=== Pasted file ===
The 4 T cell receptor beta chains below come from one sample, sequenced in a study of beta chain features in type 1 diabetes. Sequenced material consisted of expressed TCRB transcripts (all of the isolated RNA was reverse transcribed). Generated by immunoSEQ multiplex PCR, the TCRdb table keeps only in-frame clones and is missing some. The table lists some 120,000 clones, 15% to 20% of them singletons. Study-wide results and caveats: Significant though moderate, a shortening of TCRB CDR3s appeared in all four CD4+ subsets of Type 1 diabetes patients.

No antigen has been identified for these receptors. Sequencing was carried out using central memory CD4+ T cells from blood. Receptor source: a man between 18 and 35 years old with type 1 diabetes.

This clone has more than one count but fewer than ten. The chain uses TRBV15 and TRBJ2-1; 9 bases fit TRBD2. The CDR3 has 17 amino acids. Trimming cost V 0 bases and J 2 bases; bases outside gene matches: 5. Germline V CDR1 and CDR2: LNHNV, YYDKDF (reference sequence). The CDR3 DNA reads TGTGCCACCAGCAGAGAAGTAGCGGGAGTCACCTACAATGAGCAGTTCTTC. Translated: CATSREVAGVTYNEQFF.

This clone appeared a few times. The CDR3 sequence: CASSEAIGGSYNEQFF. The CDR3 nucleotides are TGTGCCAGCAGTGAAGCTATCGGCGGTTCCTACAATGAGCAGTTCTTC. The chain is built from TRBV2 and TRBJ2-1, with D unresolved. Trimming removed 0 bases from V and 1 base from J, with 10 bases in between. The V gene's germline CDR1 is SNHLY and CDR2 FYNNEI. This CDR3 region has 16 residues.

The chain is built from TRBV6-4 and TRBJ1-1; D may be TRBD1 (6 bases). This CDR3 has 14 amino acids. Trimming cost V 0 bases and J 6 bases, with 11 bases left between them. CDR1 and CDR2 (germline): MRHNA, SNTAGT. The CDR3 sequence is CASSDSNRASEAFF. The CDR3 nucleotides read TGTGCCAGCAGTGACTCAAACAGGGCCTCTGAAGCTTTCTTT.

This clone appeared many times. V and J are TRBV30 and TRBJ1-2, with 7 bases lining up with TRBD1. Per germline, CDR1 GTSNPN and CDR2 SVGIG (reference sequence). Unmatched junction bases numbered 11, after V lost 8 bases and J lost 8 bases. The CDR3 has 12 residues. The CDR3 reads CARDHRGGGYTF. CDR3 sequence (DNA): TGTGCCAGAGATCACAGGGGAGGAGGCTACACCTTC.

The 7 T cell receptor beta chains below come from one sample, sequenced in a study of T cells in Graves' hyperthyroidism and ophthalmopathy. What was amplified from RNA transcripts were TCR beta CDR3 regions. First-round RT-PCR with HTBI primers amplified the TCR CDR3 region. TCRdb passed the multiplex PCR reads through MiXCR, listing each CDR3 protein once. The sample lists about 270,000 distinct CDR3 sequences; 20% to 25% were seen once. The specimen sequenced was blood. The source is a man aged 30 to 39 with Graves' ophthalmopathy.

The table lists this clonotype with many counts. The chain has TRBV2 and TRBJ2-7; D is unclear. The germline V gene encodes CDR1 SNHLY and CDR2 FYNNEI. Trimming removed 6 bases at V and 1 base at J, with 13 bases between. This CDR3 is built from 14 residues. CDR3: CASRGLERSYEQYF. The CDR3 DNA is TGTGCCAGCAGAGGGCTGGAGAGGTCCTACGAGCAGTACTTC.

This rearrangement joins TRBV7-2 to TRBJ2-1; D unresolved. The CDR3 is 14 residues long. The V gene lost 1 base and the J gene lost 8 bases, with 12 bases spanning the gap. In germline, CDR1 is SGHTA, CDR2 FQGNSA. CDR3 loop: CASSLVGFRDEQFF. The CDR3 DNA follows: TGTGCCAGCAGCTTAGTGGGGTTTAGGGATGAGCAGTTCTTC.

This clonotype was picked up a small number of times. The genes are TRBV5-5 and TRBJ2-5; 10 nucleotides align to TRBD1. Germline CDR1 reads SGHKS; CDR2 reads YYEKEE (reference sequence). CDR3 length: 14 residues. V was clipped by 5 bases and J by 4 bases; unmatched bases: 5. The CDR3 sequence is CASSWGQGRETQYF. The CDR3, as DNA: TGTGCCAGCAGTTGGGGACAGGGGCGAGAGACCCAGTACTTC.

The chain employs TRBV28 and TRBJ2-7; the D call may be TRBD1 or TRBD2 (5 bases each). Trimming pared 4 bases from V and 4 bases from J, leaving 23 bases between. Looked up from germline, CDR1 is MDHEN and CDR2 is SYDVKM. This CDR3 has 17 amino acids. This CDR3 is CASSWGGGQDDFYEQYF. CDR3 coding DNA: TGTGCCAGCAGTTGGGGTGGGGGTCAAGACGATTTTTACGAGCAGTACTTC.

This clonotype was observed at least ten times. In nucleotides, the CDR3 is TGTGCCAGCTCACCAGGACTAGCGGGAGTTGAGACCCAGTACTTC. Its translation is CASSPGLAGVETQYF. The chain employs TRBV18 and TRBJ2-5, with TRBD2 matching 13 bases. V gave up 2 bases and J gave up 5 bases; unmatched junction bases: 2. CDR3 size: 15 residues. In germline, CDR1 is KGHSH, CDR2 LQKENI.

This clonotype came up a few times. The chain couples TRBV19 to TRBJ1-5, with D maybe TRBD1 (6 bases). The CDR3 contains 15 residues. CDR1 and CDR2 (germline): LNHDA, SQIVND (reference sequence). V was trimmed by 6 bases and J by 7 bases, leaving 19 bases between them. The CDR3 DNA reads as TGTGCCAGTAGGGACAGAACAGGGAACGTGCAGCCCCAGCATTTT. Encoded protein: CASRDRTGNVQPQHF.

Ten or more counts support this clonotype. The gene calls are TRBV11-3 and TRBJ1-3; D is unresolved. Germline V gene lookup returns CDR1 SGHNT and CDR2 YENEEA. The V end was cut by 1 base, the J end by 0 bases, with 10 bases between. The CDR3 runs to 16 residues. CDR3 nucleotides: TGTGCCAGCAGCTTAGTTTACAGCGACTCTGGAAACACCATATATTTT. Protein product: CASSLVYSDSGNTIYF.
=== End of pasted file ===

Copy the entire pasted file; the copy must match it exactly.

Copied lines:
The 4 T cell receptor beta chains below come from one sample, sequenced in a study of beta chain features in type 1 diabetes. Sequenced material consisted of expressed TCRB transcripts (all of the isolated RNA was reverse transcribed). Generated by immunoSEQ multiplex PCR, the TCRdb table keeps only in-frame clones and is missing some. The table lists some 120,000 clones, 15% to 20% of them singletons. Study-wide results and caveats: Significant though moderate, a shortening of TCRB CDR3s appeared in all four CD4+ subsets of Type 1 diabetes patients.

No antigen has been identified for these receptors. Sequencing was carried out using central memory CD4+ T cells from blood. Receptor source: a man between 18 and 35 years old with type 1 diabetes.

This clone has more than one count but fewer than ten. The chain uses TRBV15 and TRBJ2-1; 9 bases fit TRBD2. The CDR3 has 17 amino acids. Trimming cost V 0 bases and J 2 bases; bases outside gene matches: 5. Germline V CDR1 and CDR2: LNHNV, YYDKDF (reference sequence). The CDR3 DNA reads TGTGCCACCAGCAGAGAAGTAGCGGGAGTCACCTACAATGAGCAGTTCTTC. Translated: CATSREVAGVTYNEQFF.

This clone appeared a few times. The CDR3 sequence: CASSEAIGGSYNEQFF. The CDR3 nucleotides are TGTGCCAGCAGTGAAGCTATCGGCGGTTCCTACAATGAGCAGTTCTTC. The chain is built from TRBV2 and TRBJ2-1, with D unresolved. Trimming removed 0 bases from V and 1 base from J, with 10 bases in between. The V gene's germline CDR1 is SNHLY and CDR2 FYNNEI. This CDR3 region has 16 residues.

The chain is built from TRBV6-4 and TRBJ1-1; D may be TRBD1 (6 bases). This CDR3 has 14 amino acids. Trimming cost V 0 bases and J 6 bases, with 11 bases left between them. CDR1 and CDR2 (germline): MRHNA, SNTAGT. The CDR3 sequence is CASSDSNRASEAFF. The CDR3 nucleotides read TGTGCCAGCAGTGACTCAAACAGGGCCTCTGAAGCTTTCTTT.

This clone appeared many times. V and J are TRBV30 and TRBJ1-2, with 7 bases lining up with TRBD1. Per germline, CDR1 GTSNPN and CDR2 SVGIG (reference sequence). Unmatched junction bases numbered 11, after V lost 8 bases and J lost 8 bases. The CDR3 has 12 residues. The CDR3 reads CARDHRGGGYTF. CDR3 sequence (DNA): TGTGCCAGAGATCACAGGGGAGGAGGCTACACCTTC.

The 7 T cell receptor beta chains below come from one sample, sequenced in a study of T cells in Graves' hyperthyroidism and ophthalmopathy. What was amplified from RNA transcripts were TCR beta CDR3 regions. First-round RT-PCR with HTBI primers amplified the TCR CDR3 region. TCRdb passed the multiplex PCR reads through MiXCR, listing each CDR3 protein once. The sample lists about 270,000 distinct CDR3 sequences; 20% to 25% were seen once. The specimen sequenced was blood. The source is a man aged 30 to 39 with Graves' ophthalmopathy.

The table lists this clonotype with many counts. The chain has TRBV2 and TRBJ2-7; D is unclear. The germline V gene encodes CDR1 SNHLY and CDR2 FYNNEI. Trimming removed 6 bases at V and 1 base at J, with 13 bases between. This CDR3 is built from 14 residues. CDR3: CASRGLERSYEQYF. The CDR3 DNA is TGTGCCAGCAGAGGGCTGGAGAGGTCCTACGAGCAGTACTTC.

This rearrangement joins TRBV7-2 to TRBJ2-1; D unresolved. The CDR3 is 14 residues long. The V gene lost 1 base and the J gene lost 8 bases, with 12 bases spanning the gap. In germline, CDR1 is SGHTA, CDR2 FQGNSA. CDR3 loop: CASSLVGFRDEQFF. The CDR3 DNA follows: TGTGCCAGCAGCTTAGTGGGGTTTAGGGATGAGCAGTTCTTC.

This clonotype was picked up a small number of times. The genes are TRBV5-5 and TRBJ2-5; 10 nucleotides align to TRBD1. Germline CDR1 reads SGHKS; CDR2 reads YYEKEE (reference sequence). CDR3 length: 14 residues. V was clipped by 5 bases and J by 4 bases; unmatched bases: 5. The CDR3 sequence is CASSWGQGRETQYF. The CDR3, as DNA: TGTGCCAGCAGTTGGGGACAGGGGCGAGAGACCCAGTACTTC.

The chain employs TRBV28 and TRBJ2-7; the D call may be TRBD1 or TRBD2 (5 bases each). Trimming pared 4 bases from V and 4 bases from J, leaving 23 bases between. Looked up from germline, CDR1 is MDHEN and CDR2 is SYDVKM. This CDR3 has 17 amino acids. This CDR3 is CASSWGGGQDDFYEQYF. CDR3 coding DNA: TGTGCCAGCAGTTGGGGTGGGGGTCAAGACGATTTTTACGAGCAGTACTTC.

This clonotype was observed at least ten times. In nucleotides, the CDR3 is TGTGCCAGCTCACCAGGACTAGCGGGAGTTGAGACCCAGTACTTC. Its translation is CASSPGLAGVETQYF. The chain employs TRBV18 and TRBJ2-5, with TRBD2 matching 13 bases. V gave up 2 bases and J gave up 5 bases; unmatched junction bases: 2. CDR3 size: 15 residues. In germline, CDR1 is KGHSH, CDR2 LQKENI.

This clonotype came up a few times. The chain couples TRBV19 to TRBJ1-5, with D maybe TRBD1 (6 bases). The CDR3 contains 15 residues. CDR1 and CDR2 (germline): LNHDA, SQIVND (reference sequence). V was trimmed by 6 bases and J by 7 bases, leaving 19 bases between them. The CDR3 DNA reads as TGTGCCAGTAGGGACAGAACAGGGAACGTGCAGCCCCAGCATTTT. Encoded protein: CASRDRTGNVQPQHF.

Ten or more counts support this clonotype. The gene calls are TRBV11-3 and TRBJ1-3; D is unresolved. Germline V gene lookup returns CDR1 SGHNT and CDR2 YENEEA. The V end was cut by 1 base, the J end by 0 bases, with 10 bases between. The CDR3 runs to 16 residues. CDR3 nucleotides: TGTGCCAGCAGCTTAGTTTACAGCGACTCTGGAAACACCATATATTTT. Protein product: CASSLVYSDSGNTIYF.